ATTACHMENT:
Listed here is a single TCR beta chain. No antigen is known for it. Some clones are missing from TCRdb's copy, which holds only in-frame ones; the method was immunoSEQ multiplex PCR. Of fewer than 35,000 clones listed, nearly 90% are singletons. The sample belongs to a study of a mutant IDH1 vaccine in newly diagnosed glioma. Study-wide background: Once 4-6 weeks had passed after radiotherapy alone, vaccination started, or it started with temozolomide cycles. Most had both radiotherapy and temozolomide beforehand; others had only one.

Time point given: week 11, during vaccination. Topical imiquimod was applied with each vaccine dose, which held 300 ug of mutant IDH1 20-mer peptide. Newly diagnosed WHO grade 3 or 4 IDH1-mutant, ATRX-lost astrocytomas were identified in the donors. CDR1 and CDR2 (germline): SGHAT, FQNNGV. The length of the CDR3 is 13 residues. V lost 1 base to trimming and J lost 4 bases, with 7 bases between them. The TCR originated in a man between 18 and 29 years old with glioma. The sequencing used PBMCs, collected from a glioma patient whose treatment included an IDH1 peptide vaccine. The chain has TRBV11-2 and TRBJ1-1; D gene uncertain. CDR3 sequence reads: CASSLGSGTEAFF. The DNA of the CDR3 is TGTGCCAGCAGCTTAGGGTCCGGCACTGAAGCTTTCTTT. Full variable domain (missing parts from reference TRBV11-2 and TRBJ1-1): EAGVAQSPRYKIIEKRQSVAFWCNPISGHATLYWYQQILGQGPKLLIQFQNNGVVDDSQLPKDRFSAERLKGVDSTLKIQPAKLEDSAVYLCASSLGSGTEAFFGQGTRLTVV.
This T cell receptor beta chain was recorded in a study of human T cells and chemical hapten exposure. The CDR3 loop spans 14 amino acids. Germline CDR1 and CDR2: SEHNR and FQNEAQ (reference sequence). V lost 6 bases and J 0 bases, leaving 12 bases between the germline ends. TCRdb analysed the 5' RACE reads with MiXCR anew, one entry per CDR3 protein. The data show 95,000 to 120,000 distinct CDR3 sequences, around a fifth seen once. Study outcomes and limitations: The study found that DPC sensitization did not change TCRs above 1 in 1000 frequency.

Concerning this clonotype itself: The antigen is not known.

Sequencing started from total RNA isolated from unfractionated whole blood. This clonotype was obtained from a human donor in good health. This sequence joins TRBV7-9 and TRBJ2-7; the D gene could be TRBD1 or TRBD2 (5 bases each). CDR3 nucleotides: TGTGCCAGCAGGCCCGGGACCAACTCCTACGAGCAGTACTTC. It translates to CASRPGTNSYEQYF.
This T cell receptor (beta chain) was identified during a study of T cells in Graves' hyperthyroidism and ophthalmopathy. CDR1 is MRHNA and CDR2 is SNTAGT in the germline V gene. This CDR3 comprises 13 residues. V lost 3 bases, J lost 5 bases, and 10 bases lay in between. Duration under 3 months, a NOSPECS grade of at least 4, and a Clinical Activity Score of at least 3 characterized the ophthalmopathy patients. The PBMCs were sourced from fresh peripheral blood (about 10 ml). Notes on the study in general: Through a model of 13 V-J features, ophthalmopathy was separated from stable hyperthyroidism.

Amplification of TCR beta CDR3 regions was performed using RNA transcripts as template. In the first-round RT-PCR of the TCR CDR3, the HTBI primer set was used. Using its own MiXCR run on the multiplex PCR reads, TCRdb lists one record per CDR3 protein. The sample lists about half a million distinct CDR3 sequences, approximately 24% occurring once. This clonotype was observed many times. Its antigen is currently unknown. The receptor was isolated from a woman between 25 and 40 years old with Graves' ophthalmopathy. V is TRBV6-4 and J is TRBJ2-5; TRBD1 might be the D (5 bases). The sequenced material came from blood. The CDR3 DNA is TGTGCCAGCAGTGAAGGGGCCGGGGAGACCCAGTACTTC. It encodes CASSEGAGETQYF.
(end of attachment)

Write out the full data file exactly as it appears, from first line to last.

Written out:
Listed here is a single TCR beta chain. No antigen is known for it. Some clones are missing from TCRdb's copy, which holds only in-frame ones; the method was immunoSEQ multiplex PCR. Of fewer than 35,000 clones listed, nearly 90% are singletons. The sample belongs to a study of a mutant IDH1 vaccine in newly diagnosed glioma. Study-wide background: Once 4-6 weeks had passed after radiotherapy alone, vaccination started, or it started with temozolomide cycles. Most had both radiotherapy and temozolomide beforehand; others had only one.

Time point given: week 11, during vaccination. Topical imiquimod was applied with each vaccine dose, which held 300 ug of mutant IDH1 20-mer peptide. Newly diagnosed WHO grade 3 or 4 IDH1-mutant, ATRX-lost astrocytomas were identified in the donors. CDR1 and CDR2 (germline): SGHAT, FQNNGV. The length of the CDR3 is 13 residues. V lost 1 base to trimming and J lost 4 bases, with 7 bases between them. The TCR originated in a man between 18 and 29 years old with glioma. The sequencing used PBMCs, collected from a glioma patient whose treatment included an IDH1 peptide vaccine. The chain has TRBV11-2 and TRBJ1-1; D gene uncertain. CDR3 sequence reads: CASSLGSGTEAFF. The DNA of the CDR3 is TGTGCCAGCAGCTTAGGGTCCGGCACTGAAGCTTTCTTT. Full variable domain (missing parts from reference TRBV11-2 and TRBJ1-1): EAGVAQSPRYKIIEKRQSVAFWCNPISGHATLYWYQQILGQGPKLLIQFQNNGVVDDSQLPKDRFSAERLKGVDSTLKIQPAKLEDSAVYLCASSLGSGTEAFFGQGTRLTVV.
This T cell receptor beta chain was recorded in a study of human T cells and chemical hapten exposure. The CDR3 loop spans 14 amino acids. Germline CDR1 and CDR2: SEHNR and FQNEAQ (reference sequence). V lost 6 bases and J 0 bases, leaving 12 bases between the germline ends. TCRdb analysed the 5' RACE reads with MiXCR anew, one entry per CDR3 protein. The data show 95,000 to 120,000 distinct CDR3 sequences, around a fifth seen once. Study outcomes and limitations: The study found that DPC sensitization did not change TCRs above 1 in 1000 frequency.

Concerning this clonotype itself: The antigen is not known.

Sequencing started from total RNA isolated from unfractionated whole blood. This clonotype was obtained from a human donor in good health. This sequence joins TRBV7-9 and TRBJ2-7; the D gene could be TRBD1 or TRBD2 (5 bases each). CDR3 nucleotides: TGTGCCAGCAGGCCCGGGACCAACTCCTACGAGCAGTACTTC. It translates to CASRPGTNSYEQYF.
This T cell receptor (beta chain) was identified during a study of T cells in Graves' hyperthyroidism and ophthalmopathy. CDR1 is MRHNA and CDR2 is SNTAGT in the germline V gene. This CDR3 comprises 13 residues. V lost 3 bases, J lost 5 bases, and 10 bases lay in between. Duration under 3 months, a NOSPECS grade of at least 4, and a Clinical Activity Score of at least 3 characterized the ophthalmopathy patients. The PBMCs were sourced from fresh peripheral blood (about 10 ml). Notes on the study in general: Through a model of 13 V-J features, ophthalmopathy was separated from stable hyperthyroidism.

Amplification of TCR beta CDR3 regions was performed using RNA transcripts as template. In the first-round RT-PCR of the TCR CDR3, the HTBI primer set was used. Using its own MiXCR run on the multiplex PCR reads, TCRdb lists one record per CDR3 protein. The sample lists about half a million distinct CDR3 sequences, approximately 24% occurring once. This clonotype was observed many times. Its antigen is currently unknown. The receptor was isolated from a woman between 25 and 40 years old with Graves' ophthalmopathy. V is TRBV6-4 and J is TRBJ2-5; TRBD1 might be the D (5 bases). The sequenced material came from blood. The CDR3 DNA is TGTGCCAGCAGTGAAGGGGCCGGGGAGACCCAGTACTTC. It encodes CASSEGAGETQYF.